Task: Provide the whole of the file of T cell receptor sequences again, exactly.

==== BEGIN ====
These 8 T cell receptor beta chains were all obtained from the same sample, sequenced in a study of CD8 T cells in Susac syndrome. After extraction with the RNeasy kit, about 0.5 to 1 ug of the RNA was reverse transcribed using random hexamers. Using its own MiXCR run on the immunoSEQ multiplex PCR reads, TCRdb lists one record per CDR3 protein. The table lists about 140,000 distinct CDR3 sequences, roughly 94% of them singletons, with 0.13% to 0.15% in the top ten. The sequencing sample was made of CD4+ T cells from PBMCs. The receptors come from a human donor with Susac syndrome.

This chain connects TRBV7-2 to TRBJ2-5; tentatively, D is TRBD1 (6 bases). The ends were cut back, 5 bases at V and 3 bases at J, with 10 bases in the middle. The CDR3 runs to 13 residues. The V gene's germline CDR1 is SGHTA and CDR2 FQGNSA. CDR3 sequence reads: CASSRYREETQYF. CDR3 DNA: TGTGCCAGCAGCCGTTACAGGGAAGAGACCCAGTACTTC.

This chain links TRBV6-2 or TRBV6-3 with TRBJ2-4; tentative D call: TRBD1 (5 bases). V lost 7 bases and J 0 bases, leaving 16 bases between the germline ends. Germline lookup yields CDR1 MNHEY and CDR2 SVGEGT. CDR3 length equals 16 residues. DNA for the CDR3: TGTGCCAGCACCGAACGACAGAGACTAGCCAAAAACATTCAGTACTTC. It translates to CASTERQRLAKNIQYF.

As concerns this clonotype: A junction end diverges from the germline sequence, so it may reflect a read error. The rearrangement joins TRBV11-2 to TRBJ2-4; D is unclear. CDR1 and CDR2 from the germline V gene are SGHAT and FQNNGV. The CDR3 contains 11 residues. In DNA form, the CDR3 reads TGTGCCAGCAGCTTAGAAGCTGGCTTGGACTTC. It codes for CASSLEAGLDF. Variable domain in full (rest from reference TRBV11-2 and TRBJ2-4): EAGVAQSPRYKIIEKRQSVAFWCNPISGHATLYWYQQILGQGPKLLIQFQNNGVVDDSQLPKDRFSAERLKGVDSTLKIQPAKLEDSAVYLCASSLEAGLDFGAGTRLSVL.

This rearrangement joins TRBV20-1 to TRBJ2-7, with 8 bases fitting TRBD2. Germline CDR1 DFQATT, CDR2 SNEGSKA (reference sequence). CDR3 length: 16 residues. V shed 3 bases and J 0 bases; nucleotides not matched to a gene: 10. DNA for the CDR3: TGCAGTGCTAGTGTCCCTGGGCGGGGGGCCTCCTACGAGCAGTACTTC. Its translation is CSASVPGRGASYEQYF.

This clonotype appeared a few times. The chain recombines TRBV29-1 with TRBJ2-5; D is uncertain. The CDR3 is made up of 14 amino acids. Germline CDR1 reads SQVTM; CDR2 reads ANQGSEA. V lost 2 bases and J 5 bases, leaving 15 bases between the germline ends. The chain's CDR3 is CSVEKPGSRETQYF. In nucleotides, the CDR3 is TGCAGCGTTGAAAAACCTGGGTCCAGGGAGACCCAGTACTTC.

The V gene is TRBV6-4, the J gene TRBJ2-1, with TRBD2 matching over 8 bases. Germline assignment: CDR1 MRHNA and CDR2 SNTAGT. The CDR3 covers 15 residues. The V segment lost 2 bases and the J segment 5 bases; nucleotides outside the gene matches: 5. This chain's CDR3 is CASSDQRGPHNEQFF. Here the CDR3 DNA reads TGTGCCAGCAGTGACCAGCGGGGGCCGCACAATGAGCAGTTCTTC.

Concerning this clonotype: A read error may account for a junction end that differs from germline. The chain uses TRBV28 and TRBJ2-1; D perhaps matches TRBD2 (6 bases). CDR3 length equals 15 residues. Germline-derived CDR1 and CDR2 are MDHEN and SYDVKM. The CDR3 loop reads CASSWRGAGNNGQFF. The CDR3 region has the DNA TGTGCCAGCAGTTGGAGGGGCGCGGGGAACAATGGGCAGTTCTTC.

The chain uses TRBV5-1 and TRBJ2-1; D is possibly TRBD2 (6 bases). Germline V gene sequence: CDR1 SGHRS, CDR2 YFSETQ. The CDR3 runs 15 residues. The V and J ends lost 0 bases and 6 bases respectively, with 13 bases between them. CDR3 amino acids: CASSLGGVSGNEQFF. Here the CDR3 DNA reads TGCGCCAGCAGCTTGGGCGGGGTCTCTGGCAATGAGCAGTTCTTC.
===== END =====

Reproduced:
These 8 T cell receptor beta chains were all obtained from the same sample, sequenced in a study of CD8 T cells in Susac syndrome. After extraction with the RNeasy kit, about 0.5 to 1 ug of the RNA was reverse transcribed using random hexamers. Using its own MiXCR run on the immunoSEQ multiplex PCR reads, TCRdb lists one record per CDR3 protein. The table lists about 140,000 distinct CDR3 sequences, roughly 94% of them singletons, with 0.13% to 0.15% in the top ten. The sequencing sample was made of CD4+ T cells from PBMCs. The receptors come from a human donor with Susac syndrome.

This chain connects TRBV7-2 to TRBJ2-5; tentatively, D is TRBD1 (6 bases). The ends were cut back, 5 bases at V and 3 bases at J, with 10 bases in the middle. The CDR3 runs to 13 residues. The V gene's germline CDR1 is SGHTA and CDR2 FQGNSA. CDR3 sequence reads: CASSRYREETQYF. CDR3 DNA: TGTGCCAGCAGCCGTTACAGGGAAGAGACCCAGTACTTC.

This chain links TRBV6-2 or TRBV6-3 with TRBJ2-4; tentative D call: TRBD1 (5 bases). V lost 7 bases and J 0 bases, leaving 16 bases between the germline ends. Germline lookup yields CDR1 MNHEY and CDR2 SVGEGT. CDR3 length equals 16 residues. DNA for the CDR3: TGTGCCAGCACCGAACGACAGAGACTAGCCAAAAACATTCAGTACTTC. It translates to CASTERQRLAKNIQYF.

As concerns this clonotype: A junction end diverges from the germline sequence, so it may reflect a read error. The rearrangement joins TRBV11-2 to TRBJ2-4; D is unclear. CDR1 and CDR2 from the germline V gene are SGHAT and FQNNGV. The CDR3 contains 11 residues. In DNA form, the CDR3 reads TGTGCCAGCAGCTTAGAAGCTGGCTTGGACTTC. It codes for CASSLEAGLDF. Variable domain in full (rest from reference TRBV11-2 and TRBJ2-4): EAGVAQSPRYKIIEKRQSVAFWCNPISGHATLYWYQQILGQGPKLLIQFQNNGVVDDSQLPKDRFSAERLKGVDSTLKIQPAKLEDSAVYLCASSLEAGLDFGAGTRLSVL.

This rearrangement joins TRBV20-1 to TRBJ2-7, with 8 bases fitting TRBD2. Germline CDR1 DFQATT, CDR2 SNEGSKA (reference sequence). CDR3 length: 16 residues. V shed 3 bases and J 0 bases; nucleotides not matched to a gene: 10. DNA for the CDR3: TGCAGTGCTAGTGTCCCTGGGCGGGGGGCCTCCTACGAGCAGTACTTC. Its translation is CSASVPGRGASYEQYF.

This clonotype appeared a few times. The chain recombines TRBV29-1 with TRBJ2-5; D is uncertain. The CDR3 is made up of 14 amino acids. Germline CDR1 reads SQVTM; CDR2 reads ANQGSEA. V lost 2 bases and J 5 bases, leaving 15 bases between the germline ends. The chain's CDR3 is CSVEKPGSRETQYF. In nucleotides, the CDR3 is TGCAGCGTTGAAAAACCTGGGTCCAGGGAGACCCAGTACTTC.

The V gene is TRBV6-4, the J gene TRBJ2-1, with TRBD2 matching over 8 bases. Germline assignment: CDR1 MRHNA and CDR2 SNTAGT. The CDR3 covers 15 residues. The V segment lost 2 bases and the J segment 5 bases; nucleotides outside the gene matches: 5. This chain's CDR3 is CASSDQRGPHNEQFF. Here the CDR3 DNA reads TGTGCCAGCAGTGACCAGCGGGGGCCGCACAATGAGCAGTTCTTC.

Concerning this clonotype: A read error may account for a junction end that differs from germline. The chain uses TRBV28 and TRBJ2-1; D perhaps matches TRBD2 (6 bases). CDR3 length equals 15 residues. Germline-derived CDR1 and CDR2 are MDHEN and SYDVKM. The CDR3 loop reads CASSWRGAGNNGQFF. The CDR3 region has the DNA TGTGCCAGCAGTTGGAGGGGCGCGGGGAACAATGGGCAGTTCTTC.

The chain uses TRBV5-1 and TRBJ2-1; D is possibly TRBD2 (6 bases). Germline V gene sequence: CDR1 SGHRS, CDR2 YFSETQ. The CDR3 runs 15 residues. The V and J ends lost 0 bases and 6 bases respectively, with 13 bases between them. CDR3 amino acids: CASSLGGVSGNEQFF. Here the CDR3 DNA reads TGCGCCAGCAGCTTGGGCGGGGTCTCTGGCAATGAGCAGTTCTTC.